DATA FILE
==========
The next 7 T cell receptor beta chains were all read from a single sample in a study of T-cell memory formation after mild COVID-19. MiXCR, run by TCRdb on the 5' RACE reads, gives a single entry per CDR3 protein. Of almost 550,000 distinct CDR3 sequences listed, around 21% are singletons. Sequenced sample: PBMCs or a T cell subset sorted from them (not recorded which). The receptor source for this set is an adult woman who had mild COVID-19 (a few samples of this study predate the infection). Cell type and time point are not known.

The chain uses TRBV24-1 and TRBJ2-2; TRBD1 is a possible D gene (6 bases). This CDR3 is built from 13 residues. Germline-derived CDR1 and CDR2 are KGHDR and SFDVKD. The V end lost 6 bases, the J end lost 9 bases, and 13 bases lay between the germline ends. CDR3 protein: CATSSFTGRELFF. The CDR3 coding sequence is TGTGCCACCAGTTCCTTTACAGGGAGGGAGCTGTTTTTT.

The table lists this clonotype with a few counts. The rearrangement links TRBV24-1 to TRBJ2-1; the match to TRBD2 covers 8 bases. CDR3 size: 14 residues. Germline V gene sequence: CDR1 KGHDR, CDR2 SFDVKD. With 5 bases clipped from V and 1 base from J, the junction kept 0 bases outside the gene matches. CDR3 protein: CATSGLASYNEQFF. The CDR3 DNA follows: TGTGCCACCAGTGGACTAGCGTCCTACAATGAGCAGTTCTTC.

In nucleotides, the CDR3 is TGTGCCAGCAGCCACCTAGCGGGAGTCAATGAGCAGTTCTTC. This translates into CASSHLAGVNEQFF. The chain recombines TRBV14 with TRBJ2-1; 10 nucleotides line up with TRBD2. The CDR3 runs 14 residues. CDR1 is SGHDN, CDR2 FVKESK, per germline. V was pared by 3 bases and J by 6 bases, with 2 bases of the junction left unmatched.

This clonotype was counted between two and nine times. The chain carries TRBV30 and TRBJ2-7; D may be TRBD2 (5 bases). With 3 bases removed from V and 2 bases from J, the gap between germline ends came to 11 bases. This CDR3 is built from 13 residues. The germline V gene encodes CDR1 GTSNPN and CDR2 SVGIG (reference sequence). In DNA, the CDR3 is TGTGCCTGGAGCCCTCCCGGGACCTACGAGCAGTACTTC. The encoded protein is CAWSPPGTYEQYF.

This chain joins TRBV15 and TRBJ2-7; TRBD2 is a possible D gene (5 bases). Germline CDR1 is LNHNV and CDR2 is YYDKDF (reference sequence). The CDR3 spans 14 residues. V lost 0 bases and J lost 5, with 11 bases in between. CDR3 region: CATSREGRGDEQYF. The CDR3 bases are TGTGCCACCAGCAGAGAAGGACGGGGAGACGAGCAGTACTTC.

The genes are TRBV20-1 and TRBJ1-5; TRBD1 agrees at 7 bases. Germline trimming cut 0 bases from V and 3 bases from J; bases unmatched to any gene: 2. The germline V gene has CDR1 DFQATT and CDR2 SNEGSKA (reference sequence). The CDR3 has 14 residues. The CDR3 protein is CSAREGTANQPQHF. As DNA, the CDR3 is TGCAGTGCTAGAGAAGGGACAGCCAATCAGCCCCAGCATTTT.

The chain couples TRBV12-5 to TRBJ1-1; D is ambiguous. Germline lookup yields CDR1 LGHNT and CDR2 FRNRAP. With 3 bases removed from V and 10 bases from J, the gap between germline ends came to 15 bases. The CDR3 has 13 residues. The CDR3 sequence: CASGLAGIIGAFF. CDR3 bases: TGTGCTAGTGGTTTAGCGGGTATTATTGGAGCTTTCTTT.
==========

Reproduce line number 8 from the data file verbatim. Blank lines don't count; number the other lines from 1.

The chain couples TRBV12-5 to TRBJ1-1; D is ambiguous. Germline lookup yields CDR1 LGHNT and CDR2 FRNRAP. With 3 bases removed from V and 10 bases from J, the gap between germline ends came to 15 bases. The CDR3 has 13 residues. The CDR3 sequence: CASGLAGIIGAFF. CDR3 bases: TGTGCTAGTGGTTTAGCGGGTATTATTGGAGCTTTCTTT.